Argentina’s government on Tuesday called on all involved parties to continue diplomatic talks and find a "political solution" to the crisis between Russia and Ukraine.
"The Argentine government reaffirms the need for all parties involved to move forward in diplomatic negotiations that would allow for a political solution to the growing tensions in eastern Ukraine, in order to maintain international peace and security," the Foreign Ministry in Buenos Aires said in a statement.
Argentina expressed its "concern over the development of the situation in Ukraine" after Russian President Vladimir Putin recognised the independence of the separatist regions of Donetsk and Lugansk, which border Russia, the previous day.
President Alberto Fernández's government said it "appeals to all parties involved to resolve their differences through dialogue, in accordance with the principles of the United Nations Charter and international law, the peaceful settlement of disputes, the non-use of force between states and with full respect for human rights."
Fernández, the Peronist leader who took office in December 2019, visited Putin on an official visit to Moscow in early February, during which he thanked the Russian leader for its support during the coronavirus pandemic. Argentina was one of the first nations to begin using the Russian-made Sputnik V Covid-19 vaccine and is now a producer of the shot domestically.
During his meeting with Putin, Fernández said that Argentina needed to rely less on the United States and signed a number of economic agreements with the Russian leader.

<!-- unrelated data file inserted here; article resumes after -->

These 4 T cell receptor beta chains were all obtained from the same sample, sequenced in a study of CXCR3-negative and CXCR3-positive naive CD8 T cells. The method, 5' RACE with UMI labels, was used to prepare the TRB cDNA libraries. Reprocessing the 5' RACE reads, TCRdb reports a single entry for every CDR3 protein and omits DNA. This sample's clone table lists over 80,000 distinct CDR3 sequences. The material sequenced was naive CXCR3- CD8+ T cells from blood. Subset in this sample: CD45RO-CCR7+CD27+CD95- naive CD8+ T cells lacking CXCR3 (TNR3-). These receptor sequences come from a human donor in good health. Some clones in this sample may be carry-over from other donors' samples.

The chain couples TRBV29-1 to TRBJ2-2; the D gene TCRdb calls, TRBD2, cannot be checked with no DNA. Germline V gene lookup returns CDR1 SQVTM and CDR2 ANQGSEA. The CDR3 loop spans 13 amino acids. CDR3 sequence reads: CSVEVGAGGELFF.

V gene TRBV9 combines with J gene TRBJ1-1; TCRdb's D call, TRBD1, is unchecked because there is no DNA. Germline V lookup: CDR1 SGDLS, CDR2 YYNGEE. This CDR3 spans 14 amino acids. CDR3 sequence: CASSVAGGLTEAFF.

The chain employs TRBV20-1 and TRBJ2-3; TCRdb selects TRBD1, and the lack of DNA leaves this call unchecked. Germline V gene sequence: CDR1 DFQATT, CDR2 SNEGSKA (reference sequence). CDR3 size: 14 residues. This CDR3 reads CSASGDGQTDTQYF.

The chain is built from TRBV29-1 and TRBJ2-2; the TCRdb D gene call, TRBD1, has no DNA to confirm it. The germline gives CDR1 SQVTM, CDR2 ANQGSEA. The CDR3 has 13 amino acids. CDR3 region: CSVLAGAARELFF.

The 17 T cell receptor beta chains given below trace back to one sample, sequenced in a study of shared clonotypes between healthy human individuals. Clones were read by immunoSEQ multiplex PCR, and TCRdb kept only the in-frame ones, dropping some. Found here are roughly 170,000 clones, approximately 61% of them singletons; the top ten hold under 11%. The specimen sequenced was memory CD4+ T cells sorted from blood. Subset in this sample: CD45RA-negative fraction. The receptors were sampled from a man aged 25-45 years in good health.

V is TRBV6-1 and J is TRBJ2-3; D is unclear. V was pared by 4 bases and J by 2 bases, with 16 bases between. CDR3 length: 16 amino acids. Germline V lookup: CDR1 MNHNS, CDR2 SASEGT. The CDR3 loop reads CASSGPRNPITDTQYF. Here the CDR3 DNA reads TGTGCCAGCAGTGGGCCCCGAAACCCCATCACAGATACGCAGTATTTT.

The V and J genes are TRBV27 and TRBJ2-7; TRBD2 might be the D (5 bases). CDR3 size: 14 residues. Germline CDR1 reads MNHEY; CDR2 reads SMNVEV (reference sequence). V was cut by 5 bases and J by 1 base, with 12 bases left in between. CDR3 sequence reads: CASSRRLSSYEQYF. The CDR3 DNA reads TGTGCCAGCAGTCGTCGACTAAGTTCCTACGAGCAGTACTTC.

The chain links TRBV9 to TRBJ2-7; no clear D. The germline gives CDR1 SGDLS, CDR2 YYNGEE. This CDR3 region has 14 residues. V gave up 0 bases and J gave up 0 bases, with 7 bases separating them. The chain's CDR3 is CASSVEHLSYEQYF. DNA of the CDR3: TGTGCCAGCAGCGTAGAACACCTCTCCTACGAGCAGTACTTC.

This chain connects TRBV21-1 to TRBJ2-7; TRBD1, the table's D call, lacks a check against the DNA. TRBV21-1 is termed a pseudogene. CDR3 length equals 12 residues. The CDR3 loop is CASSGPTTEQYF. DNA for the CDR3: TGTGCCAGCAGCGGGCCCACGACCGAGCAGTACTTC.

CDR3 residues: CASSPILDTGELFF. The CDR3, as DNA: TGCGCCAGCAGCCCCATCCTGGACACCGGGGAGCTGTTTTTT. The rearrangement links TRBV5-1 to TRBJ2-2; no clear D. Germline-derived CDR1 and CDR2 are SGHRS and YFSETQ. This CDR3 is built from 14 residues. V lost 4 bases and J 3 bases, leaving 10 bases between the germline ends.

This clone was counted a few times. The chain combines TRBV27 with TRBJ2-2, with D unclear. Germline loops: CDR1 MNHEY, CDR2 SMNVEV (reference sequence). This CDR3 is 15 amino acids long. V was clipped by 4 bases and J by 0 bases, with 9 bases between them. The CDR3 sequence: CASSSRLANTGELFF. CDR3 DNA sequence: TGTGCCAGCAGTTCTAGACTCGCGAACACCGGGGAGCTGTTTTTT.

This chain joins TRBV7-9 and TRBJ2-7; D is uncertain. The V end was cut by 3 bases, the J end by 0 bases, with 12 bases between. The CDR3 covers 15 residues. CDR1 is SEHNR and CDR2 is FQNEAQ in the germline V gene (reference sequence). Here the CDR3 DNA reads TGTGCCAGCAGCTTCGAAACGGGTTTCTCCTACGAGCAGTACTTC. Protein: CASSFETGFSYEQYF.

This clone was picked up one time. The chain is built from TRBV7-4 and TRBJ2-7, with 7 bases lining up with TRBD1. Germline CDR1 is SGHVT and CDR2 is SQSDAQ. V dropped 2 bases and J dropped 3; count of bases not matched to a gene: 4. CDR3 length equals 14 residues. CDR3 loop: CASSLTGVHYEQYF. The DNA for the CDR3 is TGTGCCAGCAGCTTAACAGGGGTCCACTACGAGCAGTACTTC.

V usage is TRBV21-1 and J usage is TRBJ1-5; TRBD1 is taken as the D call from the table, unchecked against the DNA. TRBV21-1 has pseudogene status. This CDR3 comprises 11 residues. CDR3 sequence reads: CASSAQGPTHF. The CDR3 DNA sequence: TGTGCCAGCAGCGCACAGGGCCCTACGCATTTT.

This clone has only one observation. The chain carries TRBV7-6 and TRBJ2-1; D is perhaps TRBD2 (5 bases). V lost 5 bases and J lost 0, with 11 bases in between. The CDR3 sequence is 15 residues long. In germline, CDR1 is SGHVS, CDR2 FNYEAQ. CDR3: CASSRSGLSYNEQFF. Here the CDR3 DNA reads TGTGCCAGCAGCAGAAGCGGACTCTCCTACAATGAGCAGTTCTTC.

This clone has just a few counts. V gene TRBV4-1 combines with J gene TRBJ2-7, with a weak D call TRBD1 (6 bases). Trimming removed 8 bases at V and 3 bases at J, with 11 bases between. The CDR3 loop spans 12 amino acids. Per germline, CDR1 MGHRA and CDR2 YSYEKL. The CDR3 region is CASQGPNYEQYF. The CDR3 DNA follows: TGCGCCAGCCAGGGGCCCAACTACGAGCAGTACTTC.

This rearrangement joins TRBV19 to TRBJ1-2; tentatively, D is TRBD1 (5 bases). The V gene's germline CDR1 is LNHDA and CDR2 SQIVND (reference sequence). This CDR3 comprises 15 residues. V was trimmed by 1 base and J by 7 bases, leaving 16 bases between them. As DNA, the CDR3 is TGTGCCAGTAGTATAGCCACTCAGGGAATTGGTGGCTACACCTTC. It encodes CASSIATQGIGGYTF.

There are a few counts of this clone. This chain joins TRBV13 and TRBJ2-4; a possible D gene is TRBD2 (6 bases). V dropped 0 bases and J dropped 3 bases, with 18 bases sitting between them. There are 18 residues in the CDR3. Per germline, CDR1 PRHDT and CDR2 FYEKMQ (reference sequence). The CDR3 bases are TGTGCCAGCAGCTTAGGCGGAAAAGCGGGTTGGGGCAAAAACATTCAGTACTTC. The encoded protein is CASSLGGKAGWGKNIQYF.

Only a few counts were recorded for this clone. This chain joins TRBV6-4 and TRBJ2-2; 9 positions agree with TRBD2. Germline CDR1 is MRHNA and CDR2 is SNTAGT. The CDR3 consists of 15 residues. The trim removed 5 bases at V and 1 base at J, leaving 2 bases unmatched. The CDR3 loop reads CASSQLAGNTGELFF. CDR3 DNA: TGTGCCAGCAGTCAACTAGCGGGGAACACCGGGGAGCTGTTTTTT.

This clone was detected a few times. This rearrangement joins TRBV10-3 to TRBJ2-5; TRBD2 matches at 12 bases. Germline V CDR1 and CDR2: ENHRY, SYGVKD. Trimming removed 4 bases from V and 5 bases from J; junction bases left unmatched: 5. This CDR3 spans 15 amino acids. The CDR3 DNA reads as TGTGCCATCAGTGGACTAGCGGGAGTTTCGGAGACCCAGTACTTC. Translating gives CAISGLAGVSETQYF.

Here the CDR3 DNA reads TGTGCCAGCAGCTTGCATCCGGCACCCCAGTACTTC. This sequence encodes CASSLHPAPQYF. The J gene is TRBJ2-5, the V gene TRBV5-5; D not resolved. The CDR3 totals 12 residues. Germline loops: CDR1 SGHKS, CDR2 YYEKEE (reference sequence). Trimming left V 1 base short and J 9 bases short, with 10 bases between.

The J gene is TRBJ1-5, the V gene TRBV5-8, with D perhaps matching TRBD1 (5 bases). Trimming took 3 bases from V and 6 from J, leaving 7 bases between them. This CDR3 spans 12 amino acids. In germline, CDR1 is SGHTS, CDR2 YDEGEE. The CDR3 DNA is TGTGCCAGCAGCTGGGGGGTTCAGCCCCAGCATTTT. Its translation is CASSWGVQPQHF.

Russia evacuates staff in Ukraine
Russia began evacuating diplomatic staff from Ukraine, its Embassy in Kyiv told AFP, a day after lawmakers in Moscow granted President Vladimir Putin permission to use force abroad.
Asked if the evacuation had begun, Embassy Spokesman Denis Golenko told AFP by phone: "Yes."
Moscow's Foreign Ministry said Tuesday it would evacuate diplomats from the country soon, saying this was in order to "protect their lives."
The Russian flag was also lowered over the Embassy's building, according to eyewitnesses.
Golenko said the evacuation was "linked to the fact that Western embassies announced evacuations of some of their staff, and that our Ministry also took this decision."
ome Western embassies, including the United States and Britain, moved their staff to the city of Lviv near the Polish border. They did so fearing a Russian invasion of Ukraine, saying the capital could come under attack.
The Russian Argmed Forces are highly likely to launch a full-scale invasion of Ukraine and attack Kyiv, UK Foreign Minister Liz Truss claimed early on Wednesday.
The UK and US have repeatedly over the last weeks cited intelligence as indicating that Russia is planning an invasion of Ukraine.
"We think it's highly likely that he [Putin] will follow through on his plan for a full-scale invasion of Ukraine,” Truss told the Sky News television channel.
Asked if the Russian leader would move on the capital Kyiv, she said: "We think it's highly likely that that is in his plans."
While Putin has said he is sending troops, "we don't yet have the full evidence that that has taken place," Truss said, calling the current situation "ambiguous."